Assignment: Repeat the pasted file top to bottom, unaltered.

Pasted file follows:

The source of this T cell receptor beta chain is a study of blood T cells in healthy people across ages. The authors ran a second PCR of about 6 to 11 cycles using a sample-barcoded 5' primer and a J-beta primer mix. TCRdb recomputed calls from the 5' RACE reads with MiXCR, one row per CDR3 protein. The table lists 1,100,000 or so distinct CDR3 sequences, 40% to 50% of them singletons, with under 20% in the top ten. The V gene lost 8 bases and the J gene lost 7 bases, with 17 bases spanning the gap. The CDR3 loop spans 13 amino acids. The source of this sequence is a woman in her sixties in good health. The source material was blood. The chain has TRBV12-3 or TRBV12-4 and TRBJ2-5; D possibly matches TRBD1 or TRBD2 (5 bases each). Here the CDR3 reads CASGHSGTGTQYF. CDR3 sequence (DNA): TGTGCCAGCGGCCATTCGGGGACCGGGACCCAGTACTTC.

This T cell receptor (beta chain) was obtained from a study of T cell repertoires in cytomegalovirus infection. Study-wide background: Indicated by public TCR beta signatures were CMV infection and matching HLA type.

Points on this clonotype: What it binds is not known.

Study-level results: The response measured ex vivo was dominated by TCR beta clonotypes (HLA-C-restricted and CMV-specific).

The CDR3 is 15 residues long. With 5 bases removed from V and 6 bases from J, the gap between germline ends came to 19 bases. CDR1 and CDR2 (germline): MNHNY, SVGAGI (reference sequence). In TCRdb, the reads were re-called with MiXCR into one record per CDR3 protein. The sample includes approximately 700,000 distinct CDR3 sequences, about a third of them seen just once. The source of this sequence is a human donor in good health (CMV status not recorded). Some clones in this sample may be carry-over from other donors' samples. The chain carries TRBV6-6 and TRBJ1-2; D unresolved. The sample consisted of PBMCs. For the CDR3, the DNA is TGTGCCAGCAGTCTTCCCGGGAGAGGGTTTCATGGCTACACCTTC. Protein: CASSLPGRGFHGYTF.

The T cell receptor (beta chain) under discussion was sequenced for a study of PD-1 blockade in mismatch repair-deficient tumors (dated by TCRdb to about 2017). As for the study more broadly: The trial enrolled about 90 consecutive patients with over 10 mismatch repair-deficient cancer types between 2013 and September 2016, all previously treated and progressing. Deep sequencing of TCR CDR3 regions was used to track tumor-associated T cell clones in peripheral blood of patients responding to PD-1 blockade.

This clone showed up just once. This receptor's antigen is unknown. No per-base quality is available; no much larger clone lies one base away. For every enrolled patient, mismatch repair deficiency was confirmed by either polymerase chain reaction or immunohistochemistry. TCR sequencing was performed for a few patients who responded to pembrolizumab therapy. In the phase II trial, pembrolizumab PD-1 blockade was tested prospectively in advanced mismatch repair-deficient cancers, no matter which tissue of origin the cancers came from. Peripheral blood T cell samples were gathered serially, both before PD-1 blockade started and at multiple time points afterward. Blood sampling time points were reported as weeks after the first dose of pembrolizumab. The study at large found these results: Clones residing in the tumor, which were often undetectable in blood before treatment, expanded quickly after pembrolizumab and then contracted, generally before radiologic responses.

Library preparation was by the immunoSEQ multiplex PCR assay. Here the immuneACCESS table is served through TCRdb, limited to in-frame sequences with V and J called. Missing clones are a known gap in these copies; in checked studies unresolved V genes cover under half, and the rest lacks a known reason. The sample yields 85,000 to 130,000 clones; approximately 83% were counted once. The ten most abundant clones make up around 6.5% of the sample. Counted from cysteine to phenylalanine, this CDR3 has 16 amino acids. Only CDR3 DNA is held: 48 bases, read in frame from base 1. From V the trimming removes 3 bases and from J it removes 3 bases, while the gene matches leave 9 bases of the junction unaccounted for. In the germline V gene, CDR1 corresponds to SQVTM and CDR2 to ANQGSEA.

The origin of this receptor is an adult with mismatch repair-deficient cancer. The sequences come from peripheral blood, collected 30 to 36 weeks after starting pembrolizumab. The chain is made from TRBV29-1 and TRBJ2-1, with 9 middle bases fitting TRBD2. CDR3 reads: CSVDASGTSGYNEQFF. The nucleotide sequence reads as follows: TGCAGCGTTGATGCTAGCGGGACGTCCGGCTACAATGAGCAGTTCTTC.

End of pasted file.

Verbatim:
The source of this T cell receptor beta chain is a study of blood T cells in healthy people across ages. The authors ran a second PCR of about 6 to 11 cycles using a sample-barcoded 5' primer and a J-beta primer mix. TCRdb recomputed calls from the 5' RACE reads with MiXCR, one row per CDR3 protein. The table lists 1,100,000 or so distinct CDR3 sequences, 40% to 50% of them singletons, with under 20% in the top ten. The V gene lost 8 bases and the J gene lost 7 bases, with 17 bases spanning the gap. The CDR3 loop spans 13 amino acids. The source of this sequence is a woman in her sixties in good health. The source material was blood. The chain has TRBV12-3 or TRBV12-4 and TRBJ2-5; D possibly matches TRBD1 or TRBD2 (5 bases each). Here the CDR3 reads CASGHSGTGTQYF. CDR3 sequence (DNA): TGTGCCAGCGGCCATTCGGGGACCGGGACCCAGTACTTC.

This T cell receptor (beta chain) was obtained from a study of T cell repertoires in cytomegalovirus infection. Study-wide background: Indicated by public TCR beta signatures were CMV infection and matching HLA type.

Points on this clonotype: What it binds is not known.

Study-level results: The response measured ex vivo was dominated by TCR beta clonotypes (HLA-C-restricted and CMV-specific).

The CDR3 is 15 residues long. With 5 bases removed from V and 6 bases from J, the gap between germline ends came to 19 bases. CDR1 and CDR2 (germline): MNHNY, SVGAGI (reference sequence). In TCRdb, the reads were re-called with MiXCR into one record per CDR3 protein. The sample includes approximately 700,000 distinct CDR3 sequences, about a third of them seen just once. The source of this sequence is a human donor in good health (CMV status not recorded). Some clones in this sample may be carry-over from other donors' samples. The chain carries TRBV6-6 and TRBJ1-2; D unresolved. The sample consisted of PBMCs. For the CDR3, the DNA is TGTGCCAGCAGTCTTCCCGGGAGAGGGTTTCATGGCTACACCTTC. Protein: CASSLPGRGFHGYTF.

The T cell receptor (beta chain) under discussion was sequenced for a study of PD-1 blockade in mismatch repair-deficient tumors (dated by TCRdb to about 2017). As for the study more broadly: The trial enrolled about 90 consecutive patients with over 10 mismatch repair-deficient cancer types between 2013 and September 2016, all previously treated and progressing. Deep sequencing of TCR CDR3 regions was used to track tumor-associated T cell clones in peripheral blood of patients responding to PD-1 blockade.

This clone showed up just once. This receptor's antigen is unknown. No per-base quality is available; no much larger clone lies one base away. For every enrolled patient, mismatch repair deficiency was confirmed by either polymerase chain reaction or immunohistochemistry. TCR sequencing was performed for a few patients who responded to pembrolizumab therapy. In the phase II trial, pembrolizumab PD-1 blockade was tested prospectively in advanced mismatch repair-deficient cancers, no matter which tissue of origin the cancers came from. Peripheral blood T cell samples were gathered serially, both before PD-1 blockade started and at multiple time points afterward. Blood sampling time points were reported as weeks after the first dose of pembrolizumab. The study at large found these results: Clones residing in the tumor, which were often undetectable in blood before treatment, expanded quickly after pembrolizumab and then contracted, generally before radiologic responses.

Library preparation was by the immunoSEQ multiplex PCR assay. Here the immuneACCESS table is served through TCRdb, limited to in-frame sequences with V and J called. Missing clones are a known gap in these copies; in checked studies unresolved V genes cover under half, and the rest lacks a known reason. The sample yields 85,000 to 130,000 clones; approximately 83% were counted once. The ten most abundant clones make up around 6.5% of the sample. Counted from cysteine to phenylalanine, this CDR3 has 16 amino acids. Only CDR3 DNA is held: 48 bases, read in frame from base 1. From V the trimming removes 3 bases and from J it removes 3 bases, while the gene matches leave 9 bases of the junction unaccounted for. In the germline V gene, CDR1 corresponds to SQVTM and CDR2 to ANQGSEA.

The origin of this receptor is an adult with mismatch repair-deficient cancer. The sequences come from peripheral blood, collected 30 to 36 weeks after starting pembrolizumab. The chain is made from TRBV29-1 and TRBJ2-1, with 9 middle bases fitting TRBD2. CDR3 reads: CSVDASGTSGYNEQFF. The nucleotide sequence reads as follows: TGCAGCGTTGATGCTAGCGGGACGTCCGGCTACAATGAGCAGTTCTTC.